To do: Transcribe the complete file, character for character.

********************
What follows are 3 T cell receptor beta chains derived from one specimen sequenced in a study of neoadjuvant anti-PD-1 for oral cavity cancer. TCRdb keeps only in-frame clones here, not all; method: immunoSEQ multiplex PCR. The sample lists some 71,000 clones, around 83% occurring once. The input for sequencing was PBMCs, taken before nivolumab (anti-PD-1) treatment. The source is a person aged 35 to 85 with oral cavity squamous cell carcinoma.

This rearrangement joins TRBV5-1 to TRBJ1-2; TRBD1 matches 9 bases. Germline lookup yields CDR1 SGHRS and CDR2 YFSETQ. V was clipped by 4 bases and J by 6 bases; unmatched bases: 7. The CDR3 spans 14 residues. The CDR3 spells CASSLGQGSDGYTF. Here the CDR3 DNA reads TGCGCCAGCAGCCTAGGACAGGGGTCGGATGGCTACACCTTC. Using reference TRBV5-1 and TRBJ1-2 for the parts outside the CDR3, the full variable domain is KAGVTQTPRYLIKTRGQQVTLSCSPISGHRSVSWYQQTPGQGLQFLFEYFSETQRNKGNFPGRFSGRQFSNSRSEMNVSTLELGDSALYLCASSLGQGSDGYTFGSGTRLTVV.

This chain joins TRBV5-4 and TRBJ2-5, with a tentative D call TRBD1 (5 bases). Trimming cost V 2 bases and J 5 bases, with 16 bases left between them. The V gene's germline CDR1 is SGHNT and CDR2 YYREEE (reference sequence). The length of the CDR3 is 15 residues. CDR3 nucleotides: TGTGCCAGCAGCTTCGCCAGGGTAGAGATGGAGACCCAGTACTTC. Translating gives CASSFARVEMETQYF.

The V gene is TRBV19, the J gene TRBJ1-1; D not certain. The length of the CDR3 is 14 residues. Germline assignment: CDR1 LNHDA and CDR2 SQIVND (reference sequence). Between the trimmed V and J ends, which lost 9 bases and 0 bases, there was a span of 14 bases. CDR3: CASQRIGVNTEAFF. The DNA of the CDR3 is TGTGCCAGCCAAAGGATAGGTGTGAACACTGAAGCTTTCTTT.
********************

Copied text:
What follows are 3 T cell receptor beta chains derived from one specimen sequenced in a study of neoadjuvant anti-PD-1 for oral cavity cancer. TCRdb keeps only in-frame clones here, not all; method: immunoSEQ multiplex PCR. The sample lists some 71,000 clones, around 83% occurring once. The input for sequencing was PBMCs, taken before nivolumab (anti-PD-1) treatment. The source is a person aged 35 to 85 with oral cavity squamous cell carcinoma.

This rearrangement joins TRBV5-1 to TRBJ1-2; TRBD1 matches 9 bases. Germline lookup yields CDR1 SGHRS and CDR2 YFSETQ. V was clipped by 4 bases and J by 6 bases; unmatched bases: 7. The CDR3 spans 14 residues. The CDR3 spells CASSLGQGSDGYTF. Here the CDR3 DNA reads TGCGCCAGCAGCCTAGGACAGGGGTCGGATGGCTACACCTTC. Using reference TRBV5-1 and TRBJ1-2 for the parts outside the CDR3, the full variable domain is KAGVTQTPRYLIKTRGQQVTLSCSPISGHRSVSWYQQTPGQGLQFLFEYFSETQRNKGNFPGRFSGRQFSNSRSEMNVSTLELGDSALYLCASSLGQGSDGYTFGSGTRLTVV.

This chain joins TRBV5-4 and TRBJ2-5, with a tentative D call TRBD1 (5 bases). Trimming cost V 2 bases and J 5 bases, with 16 bases left between them. The V gene's germline CDR1 is SGHNT and CDR2 YYREEE (reference sequence). The length of the CDR3 is 15 residues. CDR3 nucleotides: TGTGCCAGCAGCTTCGCCAGGGTAGAGATGGAGACCCAGTACTTC. Translating gives CASSFARVEMETQYF.

The V gene is TRBV19, the J gene TRBJ1-1; D not certain. The length of the CDR3 is 14 residues. Germline assignment: CDR1 LNHDA and CDR2 SQIVND (reference sequence). Between the trimmed V and J ends, which lost 9 bases and 0 bases, there was a span of 14 bases. CDR3: CASQRIGVNTEAFF. The DNA of the CDR3 is TGTGCCAGCCAAAGGATAGGTGTGAACACTGAAGCTTTCTTT.